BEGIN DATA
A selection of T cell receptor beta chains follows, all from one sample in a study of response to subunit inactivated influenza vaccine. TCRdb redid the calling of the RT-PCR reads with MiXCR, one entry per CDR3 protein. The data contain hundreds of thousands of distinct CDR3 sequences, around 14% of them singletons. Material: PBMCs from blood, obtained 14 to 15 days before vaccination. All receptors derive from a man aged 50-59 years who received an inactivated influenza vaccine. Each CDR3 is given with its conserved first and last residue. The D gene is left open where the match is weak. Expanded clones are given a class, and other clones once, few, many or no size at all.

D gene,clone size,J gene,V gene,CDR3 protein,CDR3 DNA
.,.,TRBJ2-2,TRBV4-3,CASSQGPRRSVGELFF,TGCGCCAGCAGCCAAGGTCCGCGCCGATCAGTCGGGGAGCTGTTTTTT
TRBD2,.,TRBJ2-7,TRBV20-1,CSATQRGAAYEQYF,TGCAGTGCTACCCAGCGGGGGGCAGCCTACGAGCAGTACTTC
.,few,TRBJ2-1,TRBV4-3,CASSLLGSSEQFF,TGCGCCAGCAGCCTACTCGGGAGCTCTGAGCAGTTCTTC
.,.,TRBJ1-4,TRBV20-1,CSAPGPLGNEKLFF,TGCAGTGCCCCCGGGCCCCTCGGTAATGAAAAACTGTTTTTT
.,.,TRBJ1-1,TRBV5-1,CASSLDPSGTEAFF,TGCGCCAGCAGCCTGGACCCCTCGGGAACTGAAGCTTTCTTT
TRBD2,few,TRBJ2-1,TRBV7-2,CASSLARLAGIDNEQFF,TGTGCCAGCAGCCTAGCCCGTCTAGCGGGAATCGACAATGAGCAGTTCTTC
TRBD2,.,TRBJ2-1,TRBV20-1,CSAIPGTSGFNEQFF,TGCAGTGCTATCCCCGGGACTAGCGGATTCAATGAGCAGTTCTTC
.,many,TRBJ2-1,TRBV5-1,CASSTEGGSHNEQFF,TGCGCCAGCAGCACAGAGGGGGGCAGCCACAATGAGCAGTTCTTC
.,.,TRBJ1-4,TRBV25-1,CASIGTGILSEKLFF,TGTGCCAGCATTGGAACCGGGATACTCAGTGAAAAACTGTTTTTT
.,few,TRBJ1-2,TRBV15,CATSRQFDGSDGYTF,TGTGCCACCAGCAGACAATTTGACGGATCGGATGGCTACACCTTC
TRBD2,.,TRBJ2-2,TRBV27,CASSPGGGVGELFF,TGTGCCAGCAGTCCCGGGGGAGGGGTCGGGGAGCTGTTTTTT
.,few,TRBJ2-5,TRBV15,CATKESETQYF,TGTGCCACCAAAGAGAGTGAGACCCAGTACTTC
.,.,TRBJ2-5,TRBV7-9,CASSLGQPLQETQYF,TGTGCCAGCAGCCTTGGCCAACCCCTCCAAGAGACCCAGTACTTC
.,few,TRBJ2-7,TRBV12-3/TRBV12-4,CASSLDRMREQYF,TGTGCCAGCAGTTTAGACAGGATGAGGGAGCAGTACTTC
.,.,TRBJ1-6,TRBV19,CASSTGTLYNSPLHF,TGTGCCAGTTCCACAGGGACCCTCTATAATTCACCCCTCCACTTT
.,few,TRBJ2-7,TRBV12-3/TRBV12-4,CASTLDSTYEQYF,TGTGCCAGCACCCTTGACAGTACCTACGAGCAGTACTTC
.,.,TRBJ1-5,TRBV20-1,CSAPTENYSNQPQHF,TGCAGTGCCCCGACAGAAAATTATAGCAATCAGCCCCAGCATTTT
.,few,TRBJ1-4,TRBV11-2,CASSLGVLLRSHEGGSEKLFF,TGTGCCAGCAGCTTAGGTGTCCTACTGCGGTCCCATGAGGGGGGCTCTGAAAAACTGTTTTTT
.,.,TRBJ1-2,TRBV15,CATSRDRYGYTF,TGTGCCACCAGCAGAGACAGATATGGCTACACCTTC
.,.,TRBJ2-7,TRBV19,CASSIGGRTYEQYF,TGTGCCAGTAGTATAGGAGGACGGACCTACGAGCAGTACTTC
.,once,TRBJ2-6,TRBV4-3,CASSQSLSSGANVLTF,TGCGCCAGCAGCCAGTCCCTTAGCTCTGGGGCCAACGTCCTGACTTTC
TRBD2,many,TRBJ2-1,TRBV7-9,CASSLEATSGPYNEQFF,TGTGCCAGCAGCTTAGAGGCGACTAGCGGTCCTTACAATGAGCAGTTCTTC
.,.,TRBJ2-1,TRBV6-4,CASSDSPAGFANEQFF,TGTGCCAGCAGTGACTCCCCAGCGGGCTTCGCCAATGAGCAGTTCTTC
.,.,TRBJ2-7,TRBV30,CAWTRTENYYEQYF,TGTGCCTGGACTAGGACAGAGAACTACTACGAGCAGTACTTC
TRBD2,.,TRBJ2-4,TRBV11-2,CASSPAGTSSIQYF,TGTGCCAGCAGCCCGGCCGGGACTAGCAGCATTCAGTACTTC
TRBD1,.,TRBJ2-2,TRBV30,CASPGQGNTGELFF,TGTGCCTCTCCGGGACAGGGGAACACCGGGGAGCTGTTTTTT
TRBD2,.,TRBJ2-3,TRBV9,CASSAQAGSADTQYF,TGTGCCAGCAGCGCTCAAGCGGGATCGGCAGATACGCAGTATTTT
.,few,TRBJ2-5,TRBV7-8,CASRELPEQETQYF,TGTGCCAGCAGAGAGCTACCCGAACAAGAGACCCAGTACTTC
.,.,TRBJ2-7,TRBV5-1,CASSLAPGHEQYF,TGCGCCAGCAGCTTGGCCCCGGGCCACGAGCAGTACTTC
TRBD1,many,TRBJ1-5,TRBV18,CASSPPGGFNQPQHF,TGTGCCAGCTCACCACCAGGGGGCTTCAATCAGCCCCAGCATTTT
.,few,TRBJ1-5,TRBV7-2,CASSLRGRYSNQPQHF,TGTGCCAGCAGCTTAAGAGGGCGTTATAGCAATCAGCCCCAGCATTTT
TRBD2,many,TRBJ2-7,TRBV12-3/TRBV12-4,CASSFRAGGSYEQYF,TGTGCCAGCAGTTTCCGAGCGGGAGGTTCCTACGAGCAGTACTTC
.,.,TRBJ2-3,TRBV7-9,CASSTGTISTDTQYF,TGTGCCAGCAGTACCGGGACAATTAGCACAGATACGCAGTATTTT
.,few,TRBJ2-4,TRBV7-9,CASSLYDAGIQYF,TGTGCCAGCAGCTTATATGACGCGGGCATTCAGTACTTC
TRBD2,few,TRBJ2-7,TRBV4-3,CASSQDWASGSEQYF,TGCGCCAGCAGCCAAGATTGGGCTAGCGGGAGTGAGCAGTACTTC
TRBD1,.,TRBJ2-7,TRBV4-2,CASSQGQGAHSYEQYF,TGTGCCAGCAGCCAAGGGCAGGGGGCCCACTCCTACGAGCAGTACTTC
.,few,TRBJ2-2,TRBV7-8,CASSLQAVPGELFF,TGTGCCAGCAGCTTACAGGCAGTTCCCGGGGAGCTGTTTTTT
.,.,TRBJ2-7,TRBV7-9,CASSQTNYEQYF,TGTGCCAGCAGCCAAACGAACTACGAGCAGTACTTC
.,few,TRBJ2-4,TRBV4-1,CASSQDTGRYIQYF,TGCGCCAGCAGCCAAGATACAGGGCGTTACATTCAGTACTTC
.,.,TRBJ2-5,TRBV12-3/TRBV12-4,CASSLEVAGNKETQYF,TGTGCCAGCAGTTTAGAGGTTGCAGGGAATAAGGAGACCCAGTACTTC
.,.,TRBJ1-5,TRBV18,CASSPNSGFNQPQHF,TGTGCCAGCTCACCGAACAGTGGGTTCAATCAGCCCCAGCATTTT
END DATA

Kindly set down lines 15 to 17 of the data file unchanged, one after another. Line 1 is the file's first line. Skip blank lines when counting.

.,.,TRBJ2-5,TRBV7-9,CASSLGQPLQETQYF,TGTGCCAGCAGCCTTGGCCAACCCCTCCAAGAGACCCAGTACTTC
.,few,TRBJ2-7,TRBV12-3/TRBV12-4,CASSLDRMREQYF,TGTGCCAGCAGTTTAGACAGGATGAGGGAGCAGTACTTC
.,.,TRBJ1-6,TRBV19,CASSTGTLYNSPLHF,TGTGCCAGTTCCACAGGGACCCTCTATAATTCACCCCTCCACTTT